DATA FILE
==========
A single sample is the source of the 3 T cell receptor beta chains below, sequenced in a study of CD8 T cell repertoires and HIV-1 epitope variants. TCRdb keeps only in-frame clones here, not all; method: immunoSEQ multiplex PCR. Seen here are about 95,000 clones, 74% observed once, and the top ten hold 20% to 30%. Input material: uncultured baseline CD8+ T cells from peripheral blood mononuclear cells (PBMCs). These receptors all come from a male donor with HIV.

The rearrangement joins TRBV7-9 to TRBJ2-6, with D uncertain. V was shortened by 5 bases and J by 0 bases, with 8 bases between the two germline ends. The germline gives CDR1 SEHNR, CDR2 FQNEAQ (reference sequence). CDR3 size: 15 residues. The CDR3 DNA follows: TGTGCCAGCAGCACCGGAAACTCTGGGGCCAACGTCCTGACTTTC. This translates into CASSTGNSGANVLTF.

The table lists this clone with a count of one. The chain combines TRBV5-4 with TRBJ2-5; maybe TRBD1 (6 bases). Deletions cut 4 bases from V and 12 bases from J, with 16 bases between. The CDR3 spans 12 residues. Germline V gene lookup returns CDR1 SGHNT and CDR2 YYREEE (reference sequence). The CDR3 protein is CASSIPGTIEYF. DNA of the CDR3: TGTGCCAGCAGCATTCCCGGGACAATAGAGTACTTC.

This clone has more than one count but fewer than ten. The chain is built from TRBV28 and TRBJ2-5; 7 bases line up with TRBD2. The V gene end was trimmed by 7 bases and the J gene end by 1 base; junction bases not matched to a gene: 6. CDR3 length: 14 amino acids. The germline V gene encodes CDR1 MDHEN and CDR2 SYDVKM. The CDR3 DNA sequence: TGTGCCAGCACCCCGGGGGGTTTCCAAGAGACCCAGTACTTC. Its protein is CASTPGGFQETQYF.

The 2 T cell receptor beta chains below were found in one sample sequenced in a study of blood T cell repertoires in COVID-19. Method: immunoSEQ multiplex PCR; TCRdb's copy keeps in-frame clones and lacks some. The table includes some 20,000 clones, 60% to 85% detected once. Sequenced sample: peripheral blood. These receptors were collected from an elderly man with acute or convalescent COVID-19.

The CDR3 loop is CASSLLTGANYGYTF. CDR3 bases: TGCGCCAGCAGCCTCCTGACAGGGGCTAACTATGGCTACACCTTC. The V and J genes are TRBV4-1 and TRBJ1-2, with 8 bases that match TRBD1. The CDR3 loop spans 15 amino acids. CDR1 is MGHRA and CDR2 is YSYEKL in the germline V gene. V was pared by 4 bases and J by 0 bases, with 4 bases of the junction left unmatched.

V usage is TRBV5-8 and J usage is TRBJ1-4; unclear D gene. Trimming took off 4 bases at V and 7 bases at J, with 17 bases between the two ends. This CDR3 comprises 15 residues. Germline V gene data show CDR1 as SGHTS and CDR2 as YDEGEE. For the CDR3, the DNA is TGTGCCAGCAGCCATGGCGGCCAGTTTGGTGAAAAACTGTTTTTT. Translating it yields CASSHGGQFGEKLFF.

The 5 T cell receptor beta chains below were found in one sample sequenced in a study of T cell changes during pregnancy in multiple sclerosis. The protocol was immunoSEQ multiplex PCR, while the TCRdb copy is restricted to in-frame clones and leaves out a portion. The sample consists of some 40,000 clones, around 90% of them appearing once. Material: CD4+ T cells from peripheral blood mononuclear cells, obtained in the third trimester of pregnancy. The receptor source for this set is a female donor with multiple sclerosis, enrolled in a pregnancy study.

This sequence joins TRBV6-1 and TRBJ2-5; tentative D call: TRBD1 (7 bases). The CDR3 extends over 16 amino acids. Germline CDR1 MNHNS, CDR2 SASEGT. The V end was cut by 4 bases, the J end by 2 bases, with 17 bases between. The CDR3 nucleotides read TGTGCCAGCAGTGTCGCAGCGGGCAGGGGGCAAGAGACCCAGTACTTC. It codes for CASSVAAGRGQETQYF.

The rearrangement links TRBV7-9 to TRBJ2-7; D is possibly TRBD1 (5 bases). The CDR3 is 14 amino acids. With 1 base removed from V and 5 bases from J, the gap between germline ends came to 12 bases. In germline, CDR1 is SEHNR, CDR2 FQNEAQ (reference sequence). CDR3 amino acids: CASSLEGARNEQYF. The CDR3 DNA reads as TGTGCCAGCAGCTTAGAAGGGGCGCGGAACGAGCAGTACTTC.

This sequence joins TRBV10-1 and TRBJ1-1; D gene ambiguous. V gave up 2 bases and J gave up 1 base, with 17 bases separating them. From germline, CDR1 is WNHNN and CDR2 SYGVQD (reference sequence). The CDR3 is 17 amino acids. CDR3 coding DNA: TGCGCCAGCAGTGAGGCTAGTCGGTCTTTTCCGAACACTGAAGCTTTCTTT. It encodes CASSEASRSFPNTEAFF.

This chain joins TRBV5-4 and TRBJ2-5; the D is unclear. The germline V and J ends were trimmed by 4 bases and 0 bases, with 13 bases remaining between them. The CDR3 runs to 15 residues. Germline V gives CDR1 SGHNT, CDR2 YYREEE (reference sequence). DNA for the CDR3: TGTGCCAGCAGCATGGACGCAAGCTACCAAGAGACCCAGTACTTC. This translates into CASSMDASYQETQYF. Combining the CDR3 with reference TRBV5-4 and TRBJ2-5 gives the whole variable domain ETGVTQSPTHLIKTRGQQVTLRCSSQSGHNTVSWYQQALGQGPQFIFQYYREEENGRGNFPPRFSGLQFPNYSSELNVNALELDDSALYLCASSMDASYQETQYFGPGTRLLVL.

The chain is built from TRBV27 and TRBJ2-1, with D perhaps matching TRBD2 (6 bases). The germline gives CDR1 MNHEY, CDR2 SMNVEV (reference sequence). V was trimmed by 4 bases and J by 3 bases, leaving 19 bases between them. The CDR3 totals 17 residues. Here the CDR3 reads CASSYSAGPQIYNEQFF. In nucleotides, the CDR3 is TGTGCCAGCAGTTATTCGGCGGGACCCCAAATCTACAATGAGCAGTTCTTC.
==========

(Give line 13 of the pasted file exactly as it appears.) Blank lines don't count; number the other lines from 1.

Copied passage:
The chain is built from TRBV27 and TRBJ2-1, with D perhaps matching TRBD2 (6 bases). The germline gives CDR1 MNHEY, CDR2 SMNVEV (reference sequence). V was trimmed by 4 bases and J by 3 bases, leaving 19 bases between them. The CDR3 totals 17 residues. Here the CDR3 reads CASSYSAGPQIYNEQFF. In nucleotides, the CDR3 is TGTGCCAGCAGTTATTCGGCGGGACCCCAAATCTACAATGAGCAGTTCTTC.